about Oliver Evans, whose experience would have been well worth communicating to any philosophical society in Europe, the more ignorant and unscientific public could not feel faith in a force of which they knew nothing at all. For nearly two centuries the Americans had struggled on foot or horseback over roads not much better than trails, or had floated down rushing streams in open boats momentarily in danger of sinking or upsetting. They had at length, in the Eastern and Middle States, reached the point of constructing turnpikes and canals. Into these undertakings they put sums of money relatively large, for the investment seemed safe and the profits certain. Steam as a locomotive power was still a visionary idea, beyond their experience, contrary to European precedent, and exposed to a thousand risks. They regarded it as a delusion.

About three years after Latrobe wrote his Report on the steam-engine, Robert Fulton began to build the boat which settled forever the value of steam as a locomotive power. According to Fulton's wellknown account of his own experience, he suffered almost as keenly as Fitch, twenty years before, under the want of popular sympathy :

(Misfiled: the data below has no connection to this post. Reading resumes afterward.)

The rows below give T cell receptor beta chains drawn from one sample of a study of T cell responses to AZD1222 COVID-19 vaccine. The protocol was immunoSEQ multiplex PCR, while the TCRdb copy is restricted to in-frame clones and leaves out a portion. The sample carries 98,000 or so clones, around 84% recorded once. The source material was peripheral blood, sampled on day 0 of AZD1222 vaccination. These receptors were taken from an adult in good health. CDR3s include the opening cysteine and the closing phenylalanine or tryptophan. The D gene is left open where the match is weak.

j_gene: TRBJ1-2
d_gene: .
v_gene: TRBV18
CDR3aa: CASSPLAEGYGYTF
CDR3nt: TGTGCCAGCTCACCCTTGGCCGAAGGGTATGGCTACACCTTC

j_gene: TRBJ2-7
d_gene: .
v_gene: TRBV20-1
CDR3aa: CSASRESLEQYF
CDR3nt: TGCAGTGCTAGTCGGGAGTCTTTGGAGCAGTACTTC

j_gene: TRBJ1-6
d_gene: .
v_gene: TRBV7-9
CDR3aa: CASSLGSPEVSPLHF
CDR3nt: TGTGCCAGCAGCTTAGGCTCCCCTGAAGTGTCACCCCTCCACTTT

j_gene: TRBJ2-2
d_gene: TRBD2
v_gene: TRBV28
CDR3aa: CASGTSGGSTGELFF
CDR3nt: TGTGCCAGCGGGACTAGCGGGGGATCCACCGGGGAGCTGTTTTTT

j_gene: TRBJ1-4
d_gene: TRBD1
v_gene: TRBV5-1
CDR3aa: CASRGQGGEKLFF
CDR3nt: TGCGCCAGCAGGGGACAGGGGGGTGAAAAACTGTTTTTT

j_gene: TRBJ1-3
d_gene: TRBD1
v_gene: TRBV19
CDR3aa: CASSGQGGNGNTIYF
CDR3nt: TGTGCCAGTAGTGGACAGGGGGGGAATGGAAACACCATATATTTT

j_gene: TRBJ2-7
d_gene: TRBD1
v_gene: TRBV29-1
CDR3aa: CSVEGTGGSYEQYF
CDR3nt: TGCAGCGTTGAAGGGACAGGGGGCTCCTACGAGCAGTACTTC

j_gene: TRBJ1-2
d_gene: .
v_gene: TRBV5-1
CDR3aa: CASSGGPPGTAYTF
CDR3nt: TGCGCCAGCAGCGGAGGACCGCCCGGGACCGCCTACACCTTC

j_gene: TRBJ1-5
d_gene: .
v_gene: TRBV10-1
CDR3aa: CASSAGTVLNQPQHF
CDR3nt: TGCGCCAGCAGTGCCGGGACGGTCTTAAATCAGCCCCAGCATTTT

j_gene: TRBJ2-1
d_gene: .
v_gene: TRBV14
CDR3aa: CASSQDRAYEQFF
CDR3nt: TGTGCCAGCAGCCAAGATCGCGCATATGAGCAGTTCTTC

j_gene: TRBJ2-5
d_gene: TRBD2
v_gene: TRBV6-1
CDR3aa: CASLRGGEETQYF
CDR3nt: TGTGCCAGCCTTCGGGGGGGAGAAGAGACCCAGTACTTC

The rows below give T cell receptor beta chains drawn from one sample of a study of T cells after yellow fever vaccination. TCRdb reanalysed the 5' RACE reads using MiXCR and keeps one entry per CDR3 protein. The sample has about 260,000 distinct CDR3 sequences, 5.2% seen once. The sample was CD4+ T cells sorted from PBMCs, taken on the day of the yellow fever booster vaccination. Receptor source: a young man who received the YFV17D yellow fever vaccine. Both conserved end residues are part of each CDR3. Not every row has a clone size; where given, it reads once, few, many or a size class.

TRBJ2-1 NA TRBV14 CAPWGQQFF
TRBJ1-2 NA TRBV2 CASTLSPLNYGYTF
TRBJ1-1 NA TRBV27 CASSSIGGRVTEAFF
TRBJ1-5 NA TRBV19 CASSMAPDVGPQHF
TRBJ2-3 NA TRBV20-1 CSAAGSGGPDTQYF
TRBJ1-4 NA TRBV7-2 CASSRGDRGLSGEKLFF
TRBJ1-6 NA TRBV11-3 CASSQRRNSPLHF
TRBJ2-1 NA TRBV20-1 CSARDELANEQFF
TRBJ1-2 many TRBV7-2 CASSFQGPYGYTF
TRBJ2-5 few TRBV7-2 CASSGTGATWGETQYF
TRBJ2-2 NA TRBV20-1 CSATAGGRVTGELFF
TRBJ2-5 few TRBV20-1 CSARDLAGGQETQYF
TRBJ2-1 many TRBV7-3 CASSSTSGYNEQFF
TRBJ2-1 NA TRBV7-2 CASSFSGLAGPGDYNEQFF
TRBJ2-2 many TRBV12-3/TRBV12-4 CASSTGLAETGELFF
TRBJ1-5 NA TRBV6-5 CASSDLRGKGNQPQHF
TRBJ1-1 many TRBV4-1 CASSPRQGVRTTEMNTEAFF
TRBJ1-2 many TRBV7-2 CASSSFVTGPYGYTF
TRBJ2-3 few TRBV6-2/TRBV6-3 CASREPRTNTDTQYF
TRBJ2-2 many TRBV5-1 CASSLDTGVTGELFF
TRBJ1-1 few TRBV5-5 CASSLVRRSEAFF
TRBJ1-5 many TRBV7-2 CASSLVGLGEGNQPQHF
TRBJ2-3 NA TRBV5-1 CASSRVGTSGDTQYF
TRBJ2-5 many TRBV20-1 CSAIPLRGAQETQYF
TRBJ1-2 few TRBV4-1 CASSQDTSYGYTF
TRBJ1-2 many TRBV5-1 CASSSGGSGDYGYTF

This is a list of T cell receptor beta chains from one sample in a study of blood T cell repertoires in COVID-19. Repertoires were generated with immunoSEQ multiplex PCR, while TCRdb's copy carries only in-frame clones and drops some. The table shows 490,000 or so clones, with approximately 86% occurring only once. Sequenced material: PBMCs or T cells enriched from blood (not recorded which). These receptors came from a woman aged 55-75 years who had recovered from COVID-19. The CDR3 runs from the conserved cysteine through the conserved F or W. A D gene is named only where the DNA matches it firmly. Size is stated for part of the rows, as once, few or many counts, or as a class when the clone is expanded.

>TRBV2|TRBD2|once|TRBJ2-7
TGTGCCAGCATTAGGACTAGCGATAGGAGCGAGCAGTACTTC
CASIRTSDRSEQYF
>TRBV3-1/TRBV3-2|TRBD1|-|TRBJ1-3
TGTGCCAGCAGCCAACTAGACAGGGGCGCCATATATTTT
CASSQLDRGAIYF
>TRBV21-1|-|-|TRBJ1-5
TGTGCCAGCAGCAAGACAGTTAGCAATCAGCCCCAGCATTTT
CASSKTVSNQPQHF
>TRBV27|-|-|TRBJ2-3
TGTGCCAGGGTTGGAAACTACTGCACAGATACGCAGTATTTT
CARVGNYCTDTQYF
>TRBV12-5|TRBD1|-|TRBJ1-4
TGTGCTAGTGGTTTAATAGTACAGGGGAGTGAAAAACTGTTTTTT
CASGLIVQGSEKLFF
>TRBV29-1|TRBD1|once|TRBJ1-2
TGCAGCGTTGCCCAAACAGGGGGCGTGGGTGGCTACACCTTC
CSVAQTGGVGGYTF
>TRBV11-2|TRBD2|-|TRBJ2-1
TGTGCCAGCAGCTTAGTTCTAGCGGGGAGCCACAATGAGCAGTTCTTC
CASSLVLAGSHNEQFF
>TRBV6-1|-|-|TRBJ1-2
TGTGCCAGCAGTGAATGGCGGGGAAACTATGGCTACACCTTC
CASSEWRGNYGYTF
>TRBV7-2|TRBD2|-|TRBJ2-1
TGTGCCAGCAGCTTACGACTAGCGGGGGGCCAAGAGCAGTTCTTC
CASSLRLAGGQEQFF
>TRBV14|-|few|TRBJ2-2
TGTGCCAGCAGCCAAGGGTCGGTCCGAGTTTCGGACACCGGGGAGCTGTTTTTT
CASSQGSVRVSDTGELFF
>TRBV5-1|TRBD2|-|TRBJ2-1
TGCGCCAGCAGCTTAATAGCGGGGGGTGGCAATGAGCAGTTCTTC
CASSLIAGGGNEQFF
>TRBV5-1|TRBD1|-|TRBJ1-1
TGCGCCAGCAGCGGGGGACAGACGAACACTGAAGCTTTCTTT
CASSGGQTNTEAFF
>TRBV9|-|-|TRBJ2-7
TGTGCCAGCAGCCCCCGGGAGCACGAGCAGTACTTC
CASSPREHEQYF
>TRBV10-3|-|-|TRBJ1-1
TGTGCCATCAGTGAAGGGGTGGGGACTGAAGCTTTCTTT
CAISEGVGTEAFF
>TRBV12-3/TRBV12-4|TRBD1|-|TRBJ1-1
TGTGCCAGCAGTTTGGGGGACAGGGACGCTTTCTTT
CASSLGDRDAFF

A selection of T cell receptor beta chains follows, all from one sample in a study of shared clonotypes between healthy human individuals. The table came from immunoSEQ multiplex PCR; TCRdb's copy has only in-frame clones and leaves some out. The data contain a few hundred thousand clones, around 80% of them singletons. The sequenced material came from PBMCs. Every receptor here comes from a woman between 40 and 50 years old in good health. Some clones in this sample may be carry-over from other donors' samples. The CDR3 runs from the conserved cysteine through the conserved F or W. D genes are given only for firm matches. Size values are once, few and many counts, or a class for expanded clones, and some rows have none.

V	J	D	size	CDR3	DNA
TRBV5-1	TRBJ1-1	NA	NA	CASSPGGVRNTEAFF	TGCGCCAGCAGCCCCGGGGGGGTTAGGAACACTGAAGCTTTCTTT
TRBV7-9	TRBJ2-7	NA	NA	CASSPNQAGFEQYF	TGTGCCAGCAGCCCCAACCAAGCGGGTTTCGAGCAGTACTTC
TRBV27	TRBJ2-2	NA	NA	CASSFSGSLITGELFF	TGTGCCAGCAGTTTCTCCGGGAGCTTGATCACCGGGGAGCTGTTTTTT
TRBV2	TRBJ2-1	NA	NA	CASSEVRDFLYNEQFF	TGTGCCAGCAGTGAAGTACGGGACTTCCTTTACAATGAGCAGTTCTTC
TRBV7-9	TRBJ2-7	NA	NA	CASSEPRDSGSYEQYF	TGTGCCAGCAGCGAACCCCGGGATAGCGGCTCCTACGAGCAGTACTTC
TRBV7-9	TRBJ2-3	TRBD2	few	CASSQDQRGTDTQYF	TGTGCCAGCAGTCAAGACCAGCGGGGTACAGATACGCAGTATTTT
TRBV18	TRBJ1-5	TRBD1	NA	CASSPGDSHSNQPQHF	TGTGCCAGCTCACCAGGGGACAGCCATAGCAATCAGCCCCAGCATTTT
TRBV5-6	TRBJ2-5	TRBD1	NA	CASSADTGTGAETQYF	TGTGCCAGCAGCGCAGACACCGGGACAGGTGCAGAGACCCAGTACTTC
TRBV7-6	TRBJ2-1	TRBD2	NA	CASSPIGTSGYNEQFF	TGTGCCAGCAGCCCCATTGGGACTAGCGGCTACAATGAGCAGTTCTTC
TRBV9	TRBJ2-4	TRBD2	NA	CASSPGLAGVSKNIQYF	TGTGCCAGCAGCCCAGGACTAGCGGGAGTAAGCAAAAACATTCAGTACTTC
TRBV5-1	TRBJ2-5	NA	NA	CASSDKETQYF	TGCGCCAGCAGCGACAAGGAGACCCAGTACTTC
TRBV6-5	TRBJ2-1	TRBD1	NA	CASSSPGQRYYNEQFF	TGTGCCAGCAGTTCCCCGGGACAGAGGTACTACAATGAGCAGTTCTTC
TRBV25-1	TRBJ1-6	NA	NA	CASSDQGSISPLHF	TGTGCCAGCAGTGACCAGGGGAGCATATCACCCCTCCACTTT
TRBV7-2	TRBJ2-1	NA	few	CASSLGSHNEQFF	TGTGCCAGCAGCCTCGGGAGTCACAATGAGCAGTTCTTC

66 When was building my first steamboat at New York,” he said, according to Judge Story's report, “the project was viewed by the public either with indifference or with contempt as a visionary scheme. My friends indeed were civil, but they were shy. They listened with patience to my explanations, but with a settled cast of


incredulity upon their countenances. I felt the full force of the lamentation of the poet,